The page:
Options ruled out by state officials are fertility control (considered experimental); managed hunts (too dense of population), and trapping and translocation (not allowed in Washington state, and has high deer mortality rates).

“The Sunland deer population is expected to grow exponentially if left unmanaged, resulting in a higher management cost in future years,” the draft plan states.

“Although the removal of deer within urban environments can be controversial, research across the country indicates that it can have positive effects at reducing conflicts associated with deer browsing and deer-vehicle collisions.”

Some of the plan’s other goals are to reduce vehicle collisions with deer to an average of one per year; minimize the percentage of respondents who report they are “very to extremely concerned” about deer damage to plantings, gardens and landscaping around their homes to less than 25 percent; and reduce the number of incidents/reports of deer acting aggressively toward Sunland residents to an average of two reports/incidents per year, all by 2025.

Blankenship and the deer committee also made multiple recommendations, such as the Homeowners Association adding information on its website on deer-resistant landscaping and repellents.

They also recommended adopting stricter policies on wildlife feeding, and amending fence restrictions that are aesthetically pleasing and effectively excludes deer from “areas deemed critical by individual residents.”

If the draft plan is approved by the board, Blankenship said the state would implement trapping with deer count assistance from Sunland residents, and use it as a case study for Washington state on community-based deer management.

Community response

The draft compares community surveys from 2018 and 2021 showing the community generally likes deer, with 61.54 percent having a positive response to them in 2018 and 58.32 percent in 2021.

However, residents in 245 homes said that, since 2018, they’ve experienced damage to their gardens and/or landscaping from deer, while 74 said they’ve experienced deer being aggressive, and 27 said they’ve been involved in deer-related auto accidents, according to Blankenship’s report, “An Analysis of Deer Conflict Severity.”

Of those who have experienced garden/landscaping issues, 213 homeowners said they’ve planted deer-resistant plants, 165 have used deer repellent and 115 said they’ve upgraded fencing.

The state Department of Transportation reported there were 1.25 deer-vehicle collisions each year on roads adjacent to Sunland from 2017-present, while Fish and Wildlife staff states Sunland residents report 2.65 incidents of deer acting aggressively annually from 2015-2020.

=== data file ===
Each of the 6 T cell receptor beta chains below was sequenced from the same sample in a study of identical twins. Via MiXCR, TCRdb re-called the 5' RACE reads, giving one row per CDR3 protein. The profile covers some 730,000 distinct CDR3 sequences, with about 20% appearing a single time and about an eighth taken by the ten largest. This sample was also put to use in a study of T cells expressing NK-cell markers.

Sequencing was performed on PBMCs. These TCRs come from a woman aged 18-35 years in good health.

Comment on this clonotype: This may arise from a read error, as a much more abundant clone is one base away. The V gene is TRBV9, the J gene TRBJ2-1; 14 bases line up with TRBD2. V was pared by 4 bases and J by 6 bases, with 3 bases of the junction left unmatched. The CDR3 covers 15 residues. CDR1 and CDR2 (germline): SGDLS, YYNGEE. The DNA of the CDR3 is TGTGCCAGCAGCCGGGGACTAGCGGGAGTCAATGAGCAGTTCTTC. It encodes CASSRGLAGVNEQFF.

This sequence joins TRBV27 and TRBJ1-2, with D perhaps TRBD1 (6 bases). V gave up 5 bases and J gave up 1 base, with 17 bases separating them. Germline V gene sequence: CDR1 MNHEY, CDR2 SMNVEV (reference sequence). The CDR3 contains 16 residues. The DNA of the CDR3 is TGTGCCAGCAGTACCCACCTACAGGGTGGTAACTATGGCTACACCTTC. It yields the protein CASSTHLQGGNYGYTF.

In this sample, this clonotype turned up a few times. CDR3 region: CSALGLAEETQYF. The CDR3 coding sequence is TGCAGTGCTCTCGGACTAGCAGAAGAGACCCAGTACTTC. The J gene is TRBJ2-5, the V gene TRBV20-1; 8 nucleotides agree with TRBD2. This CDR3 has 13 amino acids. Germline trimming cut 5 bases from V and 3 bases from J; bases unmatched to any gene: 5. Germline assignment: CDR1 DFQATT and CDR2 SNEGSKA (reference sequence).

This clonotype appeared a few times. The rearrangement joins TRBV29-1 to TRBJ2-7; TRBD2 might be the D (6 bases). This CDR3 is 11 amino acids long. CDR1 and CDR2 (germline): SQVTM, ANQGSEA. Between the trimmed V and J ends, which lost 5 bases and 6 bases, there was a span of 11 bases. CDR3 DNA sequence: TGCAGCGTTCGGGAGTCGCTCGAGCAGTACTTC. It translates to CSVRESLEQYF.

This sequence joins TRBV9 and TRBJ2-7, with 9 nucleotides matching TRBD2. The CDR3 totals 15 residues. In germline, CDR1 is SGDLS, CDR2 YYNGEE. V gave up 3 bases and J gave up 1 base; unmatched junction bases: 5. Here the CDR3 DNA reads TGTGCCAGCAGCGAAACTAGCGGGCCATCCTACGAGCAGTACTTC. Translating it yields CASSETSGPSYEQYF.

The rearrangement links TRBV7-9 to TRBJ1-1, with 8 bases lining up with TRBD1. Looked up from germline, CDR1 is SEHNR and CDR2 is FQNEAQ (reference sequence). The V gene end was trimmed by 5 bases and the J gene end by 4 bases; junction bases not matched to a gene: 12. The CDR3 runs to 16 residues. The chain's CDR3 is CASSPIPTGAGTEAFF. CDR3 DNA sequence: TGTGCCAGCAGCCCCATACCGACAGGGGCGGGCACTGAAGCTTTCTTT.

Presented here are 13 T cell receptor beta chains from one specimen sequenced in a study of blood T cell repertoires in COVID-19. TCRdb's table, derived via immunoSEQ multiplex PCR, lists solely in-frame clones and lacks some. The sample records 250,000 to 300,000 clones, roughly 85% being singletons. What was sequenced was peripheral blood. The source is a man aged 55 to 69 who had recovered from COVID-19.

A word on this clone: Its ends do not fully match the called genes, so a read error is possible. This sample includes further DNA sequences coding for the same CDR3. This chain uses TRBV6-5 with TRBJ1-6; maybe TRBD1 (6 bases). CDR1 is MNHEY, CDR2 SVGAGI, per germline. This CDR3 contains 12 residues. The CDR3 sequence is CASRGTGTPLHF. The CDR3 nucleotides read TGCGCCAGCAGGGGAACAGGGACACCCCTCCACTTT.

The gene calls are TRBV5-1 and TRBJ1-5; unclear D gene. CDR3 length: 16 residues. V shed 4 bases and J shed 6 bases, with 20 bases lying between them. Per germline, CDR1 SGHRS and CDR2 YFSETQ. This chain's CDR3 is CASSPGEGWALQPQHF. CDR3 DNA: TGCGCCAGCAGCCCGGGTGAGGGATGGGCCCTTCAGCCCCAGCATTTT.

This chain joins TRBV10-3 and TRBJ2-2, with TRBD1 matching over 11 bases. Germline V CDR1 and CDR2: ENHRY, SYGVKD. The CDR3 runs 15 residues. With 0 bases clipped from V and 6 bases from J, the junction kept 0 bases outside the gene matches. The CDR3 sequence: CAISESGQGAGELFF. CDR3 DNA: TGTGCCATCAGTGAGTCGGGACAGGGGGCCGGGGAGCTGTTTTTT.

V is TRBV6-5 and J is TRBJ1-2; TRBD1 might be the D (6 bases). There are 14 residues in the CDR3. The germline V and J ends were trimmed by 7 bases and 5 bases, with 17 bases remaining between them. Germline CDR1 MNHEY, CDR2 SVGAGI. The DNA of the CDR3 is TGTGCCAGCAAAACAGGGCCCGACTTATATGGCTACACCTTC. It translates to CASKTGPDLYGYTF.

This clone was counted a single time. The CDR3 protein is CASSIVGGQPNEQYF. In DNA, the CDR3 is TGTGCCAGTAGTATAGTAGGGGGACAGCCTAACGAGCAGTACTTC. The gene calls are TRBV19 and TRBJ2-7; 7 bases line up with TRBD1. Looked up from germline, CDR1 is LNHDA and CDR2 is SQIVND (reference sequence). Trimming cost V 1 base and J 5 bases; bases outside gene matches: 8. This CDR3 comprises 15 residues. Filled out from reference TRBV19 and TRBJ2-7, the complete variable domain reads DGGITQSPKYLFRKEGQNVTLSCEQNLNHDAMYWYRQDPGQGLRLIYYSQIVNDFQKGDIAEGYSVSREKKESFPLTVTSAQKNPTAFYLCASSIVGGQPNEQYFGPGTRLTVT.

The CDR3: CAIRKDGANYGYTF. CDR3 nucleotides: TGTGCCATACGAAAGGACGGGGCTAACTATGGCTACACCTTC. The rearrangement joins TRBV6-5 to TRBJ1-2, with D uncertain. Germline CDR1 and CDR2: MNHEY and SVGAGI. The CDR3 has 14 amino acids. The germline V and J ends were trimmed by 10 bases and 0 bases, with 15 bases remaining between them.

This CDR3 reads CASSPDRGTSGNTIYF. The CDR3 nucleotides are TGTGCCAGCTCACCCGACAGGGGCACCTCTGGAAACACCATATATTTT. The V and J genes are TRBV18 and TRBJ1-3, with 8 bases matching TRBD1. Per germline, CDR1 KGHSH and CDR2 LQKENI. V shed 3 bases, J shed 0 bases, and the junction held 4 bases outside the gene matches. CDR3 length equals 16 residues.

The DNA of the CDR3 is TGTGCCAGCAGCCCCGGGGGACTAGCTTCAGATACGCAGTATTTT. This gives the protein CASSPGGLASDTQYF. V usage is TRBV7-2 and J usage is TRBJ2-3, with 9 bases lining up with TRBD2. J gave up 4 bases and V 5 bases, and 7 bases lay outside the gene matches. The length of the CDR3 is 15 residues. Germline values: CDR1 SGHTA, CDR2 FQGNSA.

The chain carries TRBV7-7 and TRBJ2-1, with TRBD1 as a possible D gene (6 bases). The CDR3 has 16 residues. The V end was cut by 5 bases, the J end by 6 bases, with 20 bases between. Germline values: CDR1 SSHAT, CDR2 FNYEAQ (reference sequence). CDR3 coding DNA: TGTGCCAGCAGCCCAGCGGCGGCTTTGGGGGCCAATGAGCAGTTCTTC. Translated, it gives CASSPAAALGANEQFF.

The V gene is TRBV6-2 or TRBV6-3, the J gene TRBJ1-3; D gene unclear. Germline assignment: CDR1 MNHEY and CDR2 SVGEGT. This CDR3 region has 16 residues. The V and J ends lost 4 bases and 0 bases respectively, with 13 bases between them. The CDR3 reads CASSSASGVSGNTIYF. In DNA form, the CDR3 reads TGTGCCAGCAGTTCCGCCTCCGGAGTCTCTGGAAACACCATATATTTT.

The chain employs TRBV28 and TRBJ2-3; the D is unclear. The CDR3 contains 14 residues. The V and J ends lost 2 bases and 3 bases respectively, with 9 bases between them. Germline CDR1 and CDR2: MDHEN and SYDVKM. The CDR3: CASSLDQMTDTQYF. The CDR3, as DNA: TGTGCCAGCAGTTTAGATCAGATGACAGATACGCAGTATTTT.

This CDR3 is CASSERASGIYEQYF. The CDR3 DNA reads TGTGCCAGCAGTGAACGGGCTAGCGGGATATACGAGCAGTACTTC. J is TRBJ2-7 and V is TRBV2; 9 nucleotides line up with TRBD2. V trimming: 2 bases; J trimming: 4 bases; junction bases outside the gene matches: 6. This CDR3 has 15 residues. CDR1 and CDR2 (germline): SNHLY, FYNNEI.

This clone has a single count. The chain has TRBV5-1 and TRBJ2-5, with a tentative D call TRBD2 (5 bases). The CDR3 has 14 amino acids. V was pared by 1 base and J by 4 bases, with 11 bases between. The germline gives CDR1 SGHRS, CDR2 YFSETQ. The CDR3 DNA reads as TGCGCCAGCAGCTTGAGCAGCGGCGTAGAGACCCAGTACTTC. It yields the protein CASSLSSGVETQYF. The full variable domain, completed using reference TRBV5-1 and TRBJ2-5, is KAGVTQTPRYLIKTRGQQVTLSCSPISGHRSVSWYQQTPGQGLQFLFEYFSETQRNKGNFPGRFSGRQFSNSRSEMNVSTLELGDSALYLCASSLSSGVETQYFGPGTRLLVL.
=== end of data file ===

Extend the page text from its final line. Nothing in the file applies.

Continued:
While responses to the draft plan were low, the 2021 survey showed 219 residents supported the Deer Advisory Committee and the state working together to control the deer population.

However, residents from 84 homes said they needed more information, 41 said maybe, and 30 said no.

When residents were asked about the deer population over five years, most said it’s increased, with 124 saying it’s “increased greatly,” 83 saying it’s “increased slightly,” 94 stating it’s the same, and 11 stating it’s decreased slightly (10) or greatly (one).

“The deer count was done last October and a lot of people don’t think it’s accurate,” Hale said.

According to Blankenship, the Sunland deer population survey (count) was conducted twice a day at dawn and dusk by volunteers from Oct. 5-8, 2020.

“The numbers to me don’t add up and justify killing the deer,” Hale said. “(Blankenship) told us the deer are all healthy, so we don’t see any reason to support or justify it.”

Hale proposes using other methods for mitigating the deer, such as planting more plants or trees they don’t like, using deer repellent, looking at fencing restrictions, and recounting the present deer population.

“A majority, at least in Sunland North, like the deer,” Hale said. “The reason I moved here was to look at deer.”

For more information about the Sunland Owners Association, visit sunlandhomeowners.com.

________

Matthew Nash is a reporter with the Olympic Peninsula News Group, which is composed of Sound Publishing newspapers Peninsula Daily News, Sequim Gazette and Forks Forum. Reach him at [email protected].